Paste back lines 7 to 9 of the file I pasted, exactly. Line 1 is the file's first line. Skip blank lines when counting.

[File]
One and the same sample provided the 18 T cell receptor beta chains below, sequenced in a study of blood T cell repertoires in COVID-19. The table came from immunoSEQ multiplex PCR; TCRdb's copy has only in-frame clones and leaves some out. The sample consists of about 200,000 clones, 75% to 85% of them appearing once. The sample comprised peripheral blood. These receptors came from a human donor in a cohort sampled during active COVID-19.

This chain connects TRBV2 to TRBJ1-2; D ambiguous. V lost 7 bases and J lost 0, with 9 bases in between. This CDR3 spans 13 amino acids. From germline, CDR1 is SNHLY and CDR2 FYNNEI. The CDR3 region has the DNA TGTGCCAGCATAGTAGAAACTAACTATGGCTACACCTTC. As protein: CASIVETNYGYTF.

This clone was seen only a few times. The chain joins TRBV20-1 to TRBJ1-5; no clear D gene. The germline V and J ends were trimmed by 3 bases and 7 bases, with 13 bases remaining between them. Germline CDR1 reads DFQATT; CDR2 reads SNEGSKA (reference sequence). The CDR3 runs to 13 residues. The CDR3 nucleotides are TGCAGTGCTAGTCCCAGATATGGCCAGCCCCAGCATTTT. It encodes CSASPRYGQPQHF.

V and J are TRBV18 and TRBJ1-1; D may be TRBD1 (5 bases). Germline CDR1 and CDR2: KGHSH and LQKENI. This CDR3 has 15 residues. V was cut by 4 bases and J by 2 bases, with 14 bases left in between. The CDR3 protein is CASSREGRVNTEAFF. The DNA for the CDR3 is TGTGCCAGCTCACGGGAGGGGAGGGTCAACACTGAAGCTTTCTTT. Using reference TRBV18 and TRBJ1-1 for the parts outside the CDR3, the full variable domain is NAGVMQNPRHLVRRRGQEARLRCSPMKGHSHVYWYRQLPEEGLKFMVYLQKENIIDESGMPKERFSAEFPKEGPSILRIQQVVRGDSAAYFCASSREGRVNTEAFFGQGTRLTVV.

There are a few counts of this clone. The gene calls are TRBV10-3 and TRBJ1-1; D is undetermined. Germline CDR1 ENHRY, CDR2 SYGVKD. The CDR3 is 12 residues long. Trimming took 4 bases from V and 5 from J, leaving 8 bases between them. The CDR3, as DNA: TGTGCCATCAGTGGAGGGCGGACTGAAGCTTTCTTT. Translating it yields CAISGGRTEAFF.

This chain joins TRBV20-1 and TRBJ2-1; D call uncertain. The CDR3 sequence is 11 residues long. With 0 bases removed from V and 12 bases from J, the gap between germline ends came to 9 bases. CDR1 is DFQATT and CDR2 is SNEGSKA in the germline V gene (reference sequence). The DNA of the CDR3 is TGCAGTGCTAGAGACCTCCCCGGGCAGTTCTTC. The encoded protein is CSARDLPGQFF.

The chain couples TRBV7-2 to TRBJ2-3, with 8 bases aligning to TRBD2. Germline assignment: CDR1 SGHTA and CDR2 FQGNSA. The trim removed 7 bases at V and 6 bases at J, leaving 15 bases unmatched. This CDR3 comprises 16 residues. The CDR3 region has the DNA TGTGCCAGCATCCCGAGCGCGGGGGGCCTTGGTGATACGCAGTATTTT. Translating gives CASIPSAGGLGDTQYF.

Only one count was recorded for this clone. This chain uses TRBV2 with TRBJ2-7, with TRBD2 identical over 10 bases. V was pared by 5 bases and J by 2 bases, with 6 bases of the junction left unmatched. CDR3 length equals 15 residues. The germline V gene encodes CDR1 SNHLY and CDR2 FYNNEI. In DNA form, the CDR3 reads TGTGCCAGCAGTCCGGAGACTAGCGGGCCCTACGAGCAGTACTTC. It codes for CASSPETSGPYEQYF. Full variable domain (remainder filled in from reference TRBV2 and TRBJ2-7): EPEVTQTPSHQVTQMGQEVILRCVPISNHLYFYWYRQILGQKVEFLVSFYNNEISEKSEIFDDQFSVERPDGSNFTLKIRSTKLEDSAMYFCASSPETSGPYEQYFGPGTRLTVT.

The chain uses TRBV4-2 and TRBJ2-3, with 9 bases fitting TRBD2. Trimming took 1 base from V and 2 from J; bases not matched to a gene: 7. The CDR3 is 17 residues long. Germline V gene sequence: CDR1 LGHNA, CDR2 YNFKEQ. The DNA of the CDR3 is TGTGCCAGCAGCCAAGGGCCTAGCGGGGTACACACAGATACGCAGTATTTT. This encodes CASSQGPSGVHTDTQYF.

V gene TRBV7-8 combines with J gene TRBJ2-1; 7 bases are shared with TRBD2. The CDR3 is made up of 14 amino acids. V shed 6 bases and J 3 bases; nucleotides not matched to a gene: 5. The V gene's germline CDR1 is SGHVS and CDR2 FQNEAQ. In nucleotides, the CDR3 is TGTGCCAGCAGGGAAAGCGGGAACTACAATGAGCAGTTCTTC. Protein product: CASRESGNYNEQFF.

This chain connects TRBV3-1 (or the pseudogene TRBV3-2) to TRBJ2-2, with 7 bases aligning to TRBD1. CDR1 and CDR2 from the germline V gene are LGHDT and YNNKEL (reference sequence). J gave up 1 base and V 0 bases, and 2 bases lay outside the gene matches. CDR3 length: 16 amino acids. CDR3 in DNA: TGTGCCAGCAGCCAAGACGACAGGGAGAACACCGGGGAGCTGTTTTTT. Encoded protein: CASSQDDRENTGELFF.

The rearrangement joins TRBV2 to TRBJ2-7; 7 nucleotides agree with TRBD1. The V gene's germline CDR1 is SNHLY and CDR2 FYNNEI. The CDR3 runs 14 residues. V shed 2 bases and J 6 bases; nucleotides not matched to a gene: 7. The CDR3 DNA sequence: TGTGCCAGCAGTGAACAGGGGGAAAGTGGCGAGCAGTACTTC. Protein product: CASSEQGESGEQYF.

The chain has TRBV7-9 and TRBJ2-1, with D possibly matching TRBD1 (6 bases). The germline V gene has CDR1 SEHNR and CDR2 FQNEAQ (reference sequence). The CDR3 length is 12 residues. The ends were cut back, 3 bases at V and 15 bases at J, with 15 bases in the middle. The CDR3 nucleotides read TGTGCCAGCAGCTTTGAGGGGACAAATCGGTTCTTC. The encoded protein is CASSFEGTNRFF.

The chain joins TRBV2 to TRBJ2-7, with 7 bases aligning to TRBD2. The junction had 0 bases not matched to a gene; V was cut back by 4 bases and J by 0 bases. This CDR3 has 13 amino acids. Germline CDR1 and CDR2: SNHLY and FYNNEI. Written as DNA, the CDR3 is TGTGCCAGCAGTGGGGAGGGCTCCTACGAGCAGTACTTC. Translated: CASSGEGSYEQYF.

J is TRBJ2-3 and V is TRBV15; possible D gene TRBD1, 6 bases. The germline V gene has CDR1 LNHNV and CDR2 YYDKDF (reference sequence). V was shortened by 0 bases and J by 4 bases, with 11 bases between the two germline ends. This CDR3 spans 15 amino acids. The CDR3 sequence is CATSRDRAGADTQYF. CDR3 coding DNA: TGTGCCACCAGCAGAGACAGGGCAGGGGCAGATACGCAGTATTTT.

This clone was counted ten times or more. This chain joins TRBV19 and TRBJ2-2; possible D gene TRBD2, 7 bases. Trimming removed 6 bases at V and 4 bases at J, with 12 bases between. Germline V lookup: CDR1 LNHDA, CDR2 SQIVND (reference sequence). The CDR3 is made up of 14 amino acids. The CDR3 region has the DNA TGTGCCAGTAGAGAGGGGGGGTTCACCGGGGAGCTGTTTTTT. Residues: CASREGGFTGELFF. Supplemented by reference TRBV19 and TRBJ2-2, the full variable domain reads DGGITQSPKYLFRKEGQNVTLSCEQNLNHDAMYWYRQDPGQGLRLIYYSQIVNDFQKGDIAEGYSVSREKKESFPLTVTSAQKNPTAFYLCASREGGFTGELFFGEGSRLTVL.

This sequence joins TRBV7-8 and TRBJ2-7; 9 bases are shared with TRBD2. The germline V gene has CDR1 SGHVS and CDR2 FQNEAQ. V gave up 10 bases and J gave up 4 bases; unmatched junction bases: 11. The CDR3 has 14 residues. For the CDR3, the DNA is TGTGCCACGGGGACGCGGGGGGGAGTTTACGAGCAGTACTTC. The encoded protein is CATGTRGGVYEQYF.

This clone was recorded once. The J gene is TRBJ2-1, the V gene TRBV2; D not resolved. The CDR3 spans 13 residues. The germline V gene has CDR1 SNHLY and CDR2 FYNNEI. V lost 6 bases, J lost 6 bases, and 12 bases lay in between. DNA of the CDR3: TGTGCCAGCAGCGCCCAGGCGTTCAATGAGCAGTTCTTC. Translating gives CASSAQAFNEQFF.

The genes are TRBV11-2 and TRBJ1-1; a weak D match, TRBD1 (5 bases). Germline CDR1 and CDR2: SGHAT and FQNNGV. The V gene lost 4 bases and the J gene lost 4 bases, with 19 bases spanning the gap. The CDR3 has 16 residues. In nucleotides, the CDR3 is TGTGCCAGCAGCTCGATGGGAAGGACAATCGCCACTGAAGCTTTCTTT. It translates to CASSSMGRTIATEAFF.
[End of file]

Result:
The chain couples TRBV7-2 to TRBJ2-3, with 8 bases aligning to TRBD2. Germline assignment: CDR1 SGHTA and CDR2 FQGNSA. The trim removed 7 bases at V and 6 bases at J, leaving 15 bases unmatched. This CDR3 comprises 16 residues. The CDR3 region has the DNA TGTGCCAGCATCCCGAGCGCGGGGGGCCTTGGTGATACGCAGTATTTT. Translating gives CASIPSAGGLGDTQYF.

Only one count was recorded for this clone. This chain uses TRBV2 with TRBJ2-7, with TRBD2 identical over 10 bases. V was pared by 5 bases and J by 2 bases, with 6 bases of the junction left unmatched. CDR3 length equals 15 residues. The germline V gene encodes CDR1 SNHLY and CDR2 FYNNEI. In DNA form, the CDR3 reads TGTGCCAGCAGTCCGGAGACTAGCGGGCCCTACGAGCAGTACTTC. It codes for CASSPETSGPYEQYF. Full variable domain (remainder filled in from reference TRBV2 and TRBJ2-7): EPEVTQTPSHQVTQMGQEVILRCVPISNHLYFYWYRQILGQKVEFLVSFYNNEISEKSEIFDDQFSVERPDGSNFTLKIRSTKLEDSAMYFCASSPETSGPYEQYFGPGTRLTVT.

The chain uses TRBV4-2 and TRBJ2-3, with 9 bases fitting TRBD2. Trimming took 1 base from V and 2 from J; bases not matched to a gene: 7. The CDR3 is 17 residues long. Germline V gene sequence: CDR1 LGHNA, CDR2 YNFKEQ. The DNA of the CDR3 is TGTGCCAGCAGCCAAGGGCCTAGCGGGGTACACACAGATACGCAGTATTTT. This encodes CASSQGPSGVHTDTQYF.